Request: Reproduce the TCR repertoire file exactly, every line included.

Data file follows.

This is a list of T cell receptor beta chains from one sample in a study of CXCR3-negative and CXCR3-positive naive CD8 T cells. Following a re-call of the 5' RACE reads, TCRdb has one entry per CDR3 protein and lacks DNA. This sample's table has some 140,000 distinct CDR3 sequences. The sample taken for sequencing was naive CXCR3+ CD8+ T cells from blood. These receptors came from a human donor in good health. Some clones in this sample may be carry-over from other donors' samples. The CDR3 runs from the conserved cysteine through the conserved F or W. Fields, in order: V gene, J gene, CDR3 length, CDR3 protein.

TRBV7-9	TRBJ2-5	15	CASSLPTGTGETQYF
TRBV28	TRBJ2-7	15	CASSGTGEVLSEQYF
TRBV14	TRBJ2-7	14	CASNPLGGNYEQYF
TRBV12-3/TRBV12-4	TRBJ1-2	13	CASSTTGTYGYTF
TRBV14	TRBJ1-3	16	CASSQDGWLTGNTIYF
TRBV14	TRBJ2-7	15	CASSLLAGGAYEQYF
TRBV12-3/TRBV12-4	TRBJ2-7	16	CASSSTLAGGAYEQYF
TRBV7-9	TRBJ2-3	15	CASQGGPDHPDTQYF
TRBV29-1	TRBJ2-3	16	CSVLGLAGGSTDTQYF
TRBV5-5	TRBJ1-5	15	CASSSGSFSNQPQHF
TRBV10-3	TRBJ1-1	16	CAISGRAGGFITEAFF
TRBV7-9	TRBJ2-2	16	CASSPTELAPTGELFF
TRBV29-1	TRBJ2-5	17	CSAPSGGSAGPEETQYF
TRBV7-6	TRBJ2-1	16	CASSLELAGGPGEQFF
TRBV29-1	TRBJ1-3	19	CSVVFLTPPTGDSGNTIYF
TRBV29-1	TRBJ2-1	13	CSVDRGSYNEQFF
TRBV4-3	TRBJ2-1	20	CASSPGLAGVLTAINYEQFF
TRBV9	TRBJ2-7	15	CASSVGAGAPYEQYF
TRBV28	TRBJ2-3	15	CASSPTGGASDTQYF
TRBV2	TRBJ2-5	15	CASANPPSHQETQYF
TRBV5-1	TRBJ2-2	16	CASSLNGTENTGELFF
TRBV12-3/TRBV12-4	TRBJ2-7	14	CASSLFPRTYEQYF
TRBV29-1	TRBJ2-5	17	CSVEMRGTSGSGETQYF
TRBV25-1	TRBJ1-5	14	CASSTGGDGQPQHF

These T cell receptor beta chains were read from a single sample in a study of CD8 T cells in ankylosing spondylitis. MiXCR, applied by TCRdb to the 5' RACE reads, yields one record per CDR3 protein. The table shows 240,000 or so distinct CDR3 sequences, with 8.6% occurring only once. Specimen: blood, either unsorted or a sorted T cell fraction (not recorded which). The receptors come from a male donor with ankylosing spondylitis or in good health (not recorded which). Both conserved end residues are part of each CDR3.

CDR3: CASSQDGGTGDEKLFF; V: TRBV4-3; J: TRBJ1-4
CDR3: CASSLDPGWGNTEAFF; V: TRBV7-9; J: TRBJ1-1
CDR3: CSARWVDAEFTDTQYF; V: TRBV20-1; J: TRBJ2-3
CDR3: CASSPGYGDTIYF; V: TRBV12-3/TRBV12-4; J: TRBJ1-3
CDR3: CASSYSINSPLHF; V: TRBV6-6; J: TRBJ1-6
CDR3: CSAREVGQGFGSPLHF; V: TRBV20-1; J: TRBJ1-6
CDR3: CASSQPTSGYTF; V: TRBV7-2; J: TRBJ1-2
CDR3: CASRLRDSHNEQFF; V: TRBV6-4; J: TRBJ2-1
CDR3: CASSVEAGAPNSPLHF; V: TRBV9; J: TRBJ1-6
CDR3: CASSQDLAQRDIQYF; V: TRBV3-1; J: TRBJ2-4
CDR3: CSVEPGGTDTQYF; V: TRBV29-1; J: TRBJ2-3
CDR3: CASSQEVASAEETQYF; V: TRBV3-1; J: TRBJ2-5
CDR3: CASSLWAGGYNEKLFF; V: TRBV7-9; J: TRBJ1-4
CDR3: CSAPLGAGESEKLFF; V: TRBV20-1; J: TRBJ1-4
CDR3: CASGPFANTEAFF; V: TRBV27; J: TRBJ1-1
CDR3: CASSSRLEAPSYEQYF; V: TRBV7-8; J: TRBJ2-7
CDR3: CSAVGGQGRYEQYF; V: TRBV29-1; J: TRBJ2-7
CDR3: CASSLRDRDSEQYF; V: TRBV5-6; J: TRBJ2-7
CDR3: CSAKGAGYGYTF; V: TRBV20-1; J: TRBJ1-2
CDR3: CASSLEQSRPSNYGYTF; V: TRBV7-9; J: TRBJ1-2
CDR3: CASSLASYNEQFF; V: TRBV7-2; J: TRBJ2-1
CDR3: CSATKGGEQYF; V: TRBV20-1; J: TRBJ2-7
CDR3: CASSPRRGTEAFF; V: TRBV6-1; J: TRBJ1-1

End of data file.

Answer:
This is a list of T cell receptor beta chains from one sample in a study of CXCR3-negative and CXCR3-positive naive CD8 T cells. Following a re-call of the 5' RACE reads, TCRdb has one entry per CDR3 protein and lacks DNA. This sample's table has some 140,000 distinct CDR3 sequences. The sample taken for sequencing was naive CXCR3+ CD8+ T cells from blood. These receptors came from a human donor in good health. Some clones in this sample may be carry-over from other donors' samples. The CDR3 runs from the conserved cysteine through the conserved F or W. Fields, in order: V gene, J gene, CDR3 length, CDR3 protein.

TRBV7-9	TRBJ2-5	15	CASSLPTGTGETQYF
TRBV28	TRBJ2-7	15	CASSGTGEVLSEQYF
TRBV14	TRBJ2-7	14	CASNPLGGNYEQYF
TRBV12-3/TRBV12-4	TRBJ1-2	13	CASSTTGTYGYTF
TRBV14	TRBJ1-3	16	CASSQDGWLTGNTIYF
TRBV14	TRBJ2-7	15	CASSLLAGGAYEQYF
TRBV12-3/TRBV12-4	TRBJ2-7	16	CASSSTLAGGAYEQYF
TRBV7-9	TRBJ2-3	15	CASQGGPDHPDTQYF
TRBV29-1	TRBJ2-3	16	CSVLGLAGGSTDTQYF
TRBV5-5	TRBJ1-5	15	CASSSGSFSNQPQHF
TRBV10-3	TRBJ1-1	16	CAISGRAGGFITEAFF
TRBV7-9	TRBJ2-2	16	CASSPTELAPTGELFF
TRBV29-1	TRBJ2-5	17	CSAPSGGSAGPEETQYF
TRBV7-6	TRBJ2-1	16	CASSLELAGGPGEQFF
TRBV29-1	TRBJ1-3	19	CSVVFLTPPTGDSGNTIYF
TRBV29-1	TRBJ2-1	13	CSVDRGSYNEQFF
TRBV4-3	TRBJ2-1	20	CASSPGLAGVLTAINYEQFF
TRBV9	TRBJ2-7	15	CASSVGAGAPYEQYF
TRBV28	TRBJ2-3	15	CASSPTGGASDTQYF
TRBV2	TRBJ2-5	15	CASANPPSHQETQYF
TRBV5-1	TRBJ2-2	16	CASSLNGTENTGELFF
TRBV12-3/TRBV12-4	TRBJ2-7	14	CASSLFPRTYEQYF
TRBV29-1	TRBJ2-5	17	CSVEMRGTSGSGETQYF
TRBV25-1	TRBJ1-5	14	CASSTGGDGQPQHF

These T cell receptor beta chains were read from a single sample in a study of CD8 T cells in ankylosing spondylitis. MiXCR, applied by TCRdb to the 5' RACE reads, yields one record per CDR3 protein. The table shows 240,000 or so distinct CDR3 sequences, with 8.6% occurring only once. Specimen: blood, either unsorted or a sorted T cell fraction (not recorded which). The receptors come from a male donor with ankylosing spondylitis or in good health (not recorded which). Both conserved end residues are part of each CDR3.

CDR3: CASSQDGGTGDEKLFF; V: TRBV4-3; J: TRBJ1-4
CDR3: CASSLDPGWGNTEAFF; V: TRBV7-9; J: TRBJ1-1
CDR3: CSARWVDAEFTDTQYF; V: TRBV20-1; J: TRBJ2-3
CDR3: CASSPGYGDTIYF; V: TRBV12-3/TRBV12-4; J: TRBJ1-3
CDR3: CASSYSINSPLHF; V: TRBV6-6; J: TRBJ1-6
CDR3: CSAREVGQGFGSPLHF; V: TRBV20-1; J: TRBJ1-6
CDR3: CASSQPTSGYTF; V: TRBV7-2; J: TRBJ1-2
CDR3: CASRLRDSHNEQFF; V: TRBV6-4; J: TRBJ2-1
CDR3: CASSVEAGAPNSPLHF; V: TRBV9; J: TRBJ1-6
CDR3: CASSQDLAQRDIQYF; V: TRBV3-1; J: TRBJ2-4
CDR3: CSVEPGGTDTQYF; V: TRBV29-1; J: TRBJ2-3
CDR3: CASSQEVASAEETQYF; V: TRBV3-1; J: TRBJ2-5
CDR3: CASSLWAGGYNEKLFF; V: TRBV7-9; J: TRBJ1-4
CDR3: CSAPLGAGESEKLFF; V: TRBV20-1; J: TRBJ1-4
CDR3: CASGPFANTEAFF; V: TRBV27; J: TRBJ1-1
CDR3: CASSSRLEAPSYEQYF; V: TRBV7-8; J: TRBJ2-7
CDR3: CSAVGGQGRYEQYF; V: TRBV29-1; J: TRBJ2-7
CDR3: CASSLRDRDSEQYF; V: TRBV5-6; J: TRBJ2-7
CDR3: CSAKGAGYGYTF; V: TRBV20-1; J: TRBJ1-2
CDR3: CASSLEQSRPSNYGYTF; V: TRBV7-9; J: TRBJ1-2
CDR3: CASSLASYNEQFF; V: TRBV7-2; J: TRBJ2-1
CDR3: CSATKGGEQYF; V: TRBV20-1; J: TRBJ2-7
CDR3: CASSPRRGTEAFF; V: TRBV6-1; J: TRBJ1-1